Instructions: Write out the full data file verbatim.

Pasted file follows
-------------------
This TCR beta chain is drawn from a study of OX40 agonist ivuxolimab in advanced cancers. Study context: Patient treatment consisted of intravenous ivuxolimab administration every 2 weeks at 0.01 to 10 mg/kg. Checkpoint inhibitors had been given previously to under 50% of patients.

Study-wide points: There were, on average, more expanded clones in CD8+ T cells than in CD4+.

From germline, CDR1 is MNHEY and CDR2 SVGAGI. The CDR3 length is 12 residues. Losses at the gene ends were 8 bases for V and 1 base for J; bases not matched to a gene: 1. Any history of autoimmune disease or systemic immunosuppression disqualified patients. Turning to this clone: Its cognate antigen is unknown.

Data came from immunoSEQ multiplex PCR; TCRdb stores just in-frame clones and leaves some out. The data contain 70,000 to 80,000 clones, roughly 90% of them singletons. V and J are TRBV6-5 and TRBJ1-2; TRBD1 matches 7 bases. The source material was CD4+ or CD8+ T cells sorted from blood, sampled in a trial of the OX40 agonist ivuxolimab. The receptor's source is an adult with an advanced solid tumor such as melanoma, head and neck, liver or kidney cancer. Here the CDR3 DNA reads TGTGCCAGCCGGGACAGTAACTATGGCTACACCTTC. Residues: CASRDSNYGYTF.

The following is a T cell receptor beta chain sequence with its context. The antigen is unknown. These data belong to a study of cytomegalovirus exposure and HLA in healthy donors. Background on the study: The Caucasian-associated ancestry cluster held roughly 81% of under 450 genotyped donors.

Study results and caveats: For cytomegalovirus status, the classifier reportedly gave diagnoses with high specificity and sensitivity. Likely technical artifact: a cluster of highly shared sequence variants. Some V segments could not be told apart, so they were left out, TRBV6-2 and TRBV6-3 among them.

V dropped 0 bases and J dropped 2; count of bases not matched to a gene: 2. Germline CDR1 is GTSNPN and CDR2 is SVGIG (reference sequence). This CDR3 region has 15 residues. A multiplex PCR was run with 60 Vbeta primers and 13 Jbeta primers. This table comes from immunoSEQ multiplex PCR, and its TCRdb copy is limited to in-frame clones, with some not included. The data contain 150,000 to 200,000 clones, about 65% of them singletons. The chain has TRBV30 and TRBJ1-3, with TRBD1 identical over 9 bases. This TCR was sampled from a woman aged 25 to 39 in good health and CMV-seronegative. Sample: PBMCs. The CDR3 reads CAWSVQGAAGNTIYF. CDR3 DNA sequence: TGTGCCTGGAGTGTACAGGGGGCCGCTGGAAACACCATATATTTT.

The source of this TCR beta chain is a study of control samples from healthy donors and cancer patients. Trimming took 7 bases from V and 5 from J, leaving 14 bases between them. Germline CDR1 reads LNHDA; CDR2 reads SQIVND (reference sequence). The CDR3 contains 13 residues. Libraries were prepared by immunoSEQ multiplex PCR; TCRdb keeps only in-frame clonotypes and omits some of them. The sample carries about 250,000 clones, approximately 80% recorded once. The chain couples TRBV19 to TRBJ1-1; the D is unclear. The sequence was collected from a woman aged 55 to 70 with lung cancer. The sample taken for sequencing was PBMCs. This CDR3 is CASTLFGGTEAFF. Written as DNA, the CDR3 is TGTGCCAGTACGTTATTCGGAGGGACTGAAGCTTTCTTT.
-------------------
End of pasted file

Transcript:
This TCR beta chain is drawn from a study of OX40 agonist ivuxolimab in advanced cancers. Study context: Patient treatment consisted of intravenous ivuxolimab administration every 2 weeks at 0.01 to 10 mg/kg. Checkpoint inhibitors had been given previously to under 50% of patients.

Study-wide points: There were, on average, more expanded clones in CD8+ T cells than in CD4+.

From germline, CDR1 is MNHEY and CDR2 SVGAGI. The CDR3 length is 12 residues. Losses at the gene ends were 8 bases for V and 1 base for J; bases not matched to a gene: 1. Any history of autoimmune disease or systemic immunosuppression disqualified patients. Turning to this clone: Its cognate antigen is unknown.

Data came from immunoSEQ multiplex PCR; TCRdb stores just in-frame clones and leaves some out. The data contain 70,000 to 80,000 clones, roughly 90% of them singletons. V and J are TRBV6-5 and TRBJ1-2; TRBD1 matches 7 bases. The source material was CD4+ or CD8+ T cells sorted from blood, sampled in a trial of the OX40 agonist ivuxolimab. The receptor's source is an adult with an advanced solid tumor such as melanoma, head and neck, liver or kidney cancer. Here the CDR3 DNA reads TGTGCCAGCCGGGACAGTAACTATGGCTACACCTTC. Residues: CASRDSNYGYTF.

The following is a T cell receptor beta chain sequence with its context. The antigen is unknown. These data belong to a study of cytomegalovirus exposure and HLA in healthy donors. Background on the study: The Caucasian-associated ancestry cluster held roughly 81% of under 450 genotyped donors.

Study results and caveats: For cytomegalovirus status, the classifier reportedly gave diagnoses with high specificity and sensitivity. Likely technical artifact: a cluster of highly shared sequence variants. Some V segments could not be told apart, so they were left out, TRBV6-2 and TRBV6-3 among them.

V dropped 0 bases and J dropped 2; count of bases not matched to a gene: 2. Germline CDR1 is GTSNPN and CDR2 is SVGIG (reference sequence). This CDR3 region has 15 residues. A multiplex PCR was run with 60 Vbeta primers and 13 Jbeta primers. This table comes from immunoSEQ multiplex PCR, and its TCRdb copy is limited to in-frame clones, with some not included. The data contain 150,000 to 200,000 clones, about 65% of them singletons. The chain has TRBV30 and TRBJ1-3, with TRBD1 identical over 9 bases. This TCR was sampled from a woman aged 25 to 39 in good health and CMV-seronegative. Sample: PBMCs. The CDR3 reads CAWSVQGAAGNTIYF. CDR3 DNA sequence: TGTGCCTGGAGTGTACAGGGGGCCGCTGGAAACACCATATATTTT.

The source of this TCR beta chain is a study of control samples from healthy donors and cancer patients. Trimming took 7 bases from V and 5 from J, leaving 14 bases between them. Germline CDR1 reads LNHDA; CDR2 reads SQIVND (reference sequence). The CDR3 contains 13 residues. Libraries were prepared by immunoSEQ multiplex PCR; TCRdb keeps only in-frame clonotypes and omits some of them. The sample carries about 250,000 clones, approximately 80% recorded once. The chain couples TRBV19 to TRBJ1-1; the D is unclear. The sequence was collected from a woman aged 55 to 70 with lung cancer. The sample taken for sequencing was PBMCs. This CDR3 is CASTLFGGTEAFF. Written as DNA, the CDR3 is TGTGCCAGTACGTTATTCGGAGGGACTGAAGCTTTCTTT.